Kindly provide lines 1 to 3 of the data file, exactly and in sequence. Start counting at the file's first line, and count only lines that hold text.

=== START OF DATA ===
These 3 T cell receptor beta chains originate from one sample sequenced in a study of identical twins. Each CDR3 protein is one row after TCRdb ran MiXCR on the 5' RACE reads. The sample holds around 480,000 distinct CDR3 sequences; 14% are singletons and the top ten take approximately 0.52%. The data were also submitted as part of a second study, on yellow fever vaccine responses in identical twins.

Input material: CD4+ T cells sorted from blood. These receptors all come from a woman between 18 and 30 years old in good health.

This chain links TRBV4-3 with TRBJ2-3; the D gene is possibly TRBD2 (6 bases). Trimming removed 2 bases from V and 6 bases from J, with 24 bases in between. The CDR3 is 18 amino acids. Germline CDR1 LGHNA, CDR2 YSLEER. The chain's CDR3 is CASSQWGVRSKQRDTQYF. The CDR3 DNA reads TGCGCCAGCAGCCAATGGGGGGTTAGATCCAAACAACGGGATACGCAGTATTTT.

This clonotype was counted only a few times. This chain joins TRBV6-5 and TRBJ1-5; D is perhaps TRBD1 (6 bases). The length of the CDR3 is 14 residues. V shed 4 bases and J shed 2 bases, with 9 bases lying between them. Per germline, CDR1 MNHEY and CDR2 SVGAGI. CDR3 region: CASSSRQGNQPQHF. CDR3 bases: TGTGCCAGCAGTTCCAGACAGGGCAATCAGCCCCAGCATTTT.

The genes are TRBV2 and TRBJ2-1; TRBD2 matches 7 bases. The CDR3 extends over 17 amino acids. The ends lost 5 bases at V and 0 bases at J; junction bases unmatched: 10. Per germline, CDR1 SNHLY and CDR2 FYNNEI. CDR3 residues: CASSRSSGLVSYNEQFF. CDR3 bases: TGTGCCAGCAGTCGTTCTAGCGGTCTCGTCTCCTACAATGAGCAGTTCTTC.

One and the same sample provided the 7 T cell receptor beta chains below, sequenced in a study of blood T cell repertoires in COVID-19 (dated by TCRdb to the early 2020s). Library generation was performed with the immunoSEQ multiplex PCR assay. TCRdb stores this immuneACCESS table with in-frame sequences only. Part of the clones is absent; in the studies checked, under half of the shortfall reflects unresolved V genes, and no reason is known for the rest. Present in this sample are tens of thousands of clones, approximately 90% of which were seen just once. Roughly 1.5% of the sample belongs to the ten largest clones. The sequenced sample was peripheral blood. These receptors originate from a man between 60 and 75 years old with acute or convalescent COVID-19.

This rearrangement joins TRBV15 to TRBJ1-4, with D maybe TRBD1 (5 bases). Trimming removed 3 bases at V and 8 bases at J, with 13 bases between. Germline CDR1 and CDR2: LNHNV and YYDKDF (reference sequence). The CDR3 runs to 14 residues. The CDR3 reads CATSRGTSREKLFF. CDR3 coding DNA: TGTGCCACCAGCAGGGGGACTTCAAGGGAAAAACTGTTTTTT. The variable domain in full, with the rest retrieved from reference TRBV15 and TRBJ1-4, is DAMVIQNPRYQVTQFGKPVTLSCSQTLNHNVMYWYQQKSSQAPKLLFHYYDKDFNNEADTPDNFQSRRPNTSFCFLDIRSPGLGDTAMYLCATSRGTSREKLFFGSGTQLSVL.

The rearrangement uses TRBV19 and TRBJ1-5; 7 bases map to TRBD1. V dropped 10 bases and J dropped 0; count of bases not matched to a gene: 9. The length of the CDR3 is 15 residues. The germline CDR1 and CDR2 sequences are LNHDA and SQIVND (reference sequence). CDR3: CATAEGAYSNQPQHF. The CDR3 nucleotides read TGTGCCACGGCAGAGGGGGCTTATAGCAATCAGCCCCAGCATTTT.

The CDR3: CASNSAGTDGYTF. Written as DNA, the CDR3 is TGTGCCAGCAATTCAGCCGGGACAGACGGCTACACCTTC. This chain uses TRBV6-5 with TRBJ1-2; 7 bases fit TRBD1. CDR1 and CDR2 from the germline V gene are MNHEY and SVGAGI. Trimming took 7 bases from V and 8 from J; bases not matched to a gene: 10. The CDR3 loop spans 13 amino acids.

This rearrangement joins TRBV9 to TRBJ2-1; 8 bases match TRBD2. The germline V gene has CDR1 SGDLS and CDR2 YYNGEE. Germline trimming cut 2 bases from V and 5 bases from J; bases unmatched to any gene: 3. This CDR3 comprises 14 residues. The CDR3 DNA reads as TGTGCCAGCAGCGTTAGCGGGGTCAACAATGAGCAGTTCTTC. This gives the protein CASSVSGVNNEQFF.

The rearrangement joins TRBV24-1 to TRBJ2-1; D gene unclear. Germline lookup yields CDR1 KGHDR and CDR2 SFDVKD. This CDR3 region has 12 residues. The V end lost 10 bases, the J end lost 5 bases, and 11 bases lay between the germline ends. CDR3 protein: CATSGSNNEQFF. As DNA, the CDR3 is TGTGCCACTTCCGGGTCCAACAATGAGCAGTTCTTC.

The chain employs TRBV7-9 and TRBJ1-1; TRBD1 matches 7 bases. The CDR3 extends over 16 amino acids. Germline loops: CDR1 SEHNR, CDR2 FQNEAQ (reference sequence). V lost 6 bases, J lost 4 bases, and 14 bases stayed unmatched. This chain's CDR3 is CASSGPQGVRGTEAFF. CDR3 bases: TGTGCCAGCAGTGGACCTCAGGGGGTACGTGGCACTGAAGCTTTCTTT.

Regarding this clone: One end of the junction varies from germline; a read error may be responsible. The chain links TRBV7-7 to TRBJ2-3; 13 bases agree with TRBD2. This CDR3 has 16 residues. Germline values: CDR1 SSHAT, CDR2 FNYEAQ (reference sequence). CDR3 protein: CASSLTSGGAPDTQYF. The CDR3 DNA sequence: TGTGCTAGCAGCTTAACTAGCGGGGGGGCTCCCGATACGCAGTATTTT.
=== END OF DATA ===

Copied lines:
These 3 T cell receptor beta chains originate from one sample sequenced in a study of identical twins. Each CDR3 protein is one row after TCRdb ran MiXCR on the 5' RACE reads. The sample holds around 480,000 distinct CDR3 sequences; 14% are singletons and the top ten take approximately 0.52%. The data were also submitted as part of a second study, on yellow fever vaccine responses in identical twins.

Input material: CD4+ T cells sorted from blood. These receptors all come from a woman between 18 and 30 years old in good health.

This chain links TRBV4-3 with TRBJ2-3; the D gene is possibly TRBD2 (6 bases). Trimming removed 2 bases from V and 6 bases from J, with 24 bases in between. The CDR3 is 18 amino acids. Germline CDR1 LGHNA, CDR2 YSLEER. The chain's CDR3 is CASSQWGVRSKQRDTQYF. The CDR3 DNA reads TGCGCCAGCAGCCAATGGGGGGTTAGATCCAAACAACGGGATACGCAGTATTTT.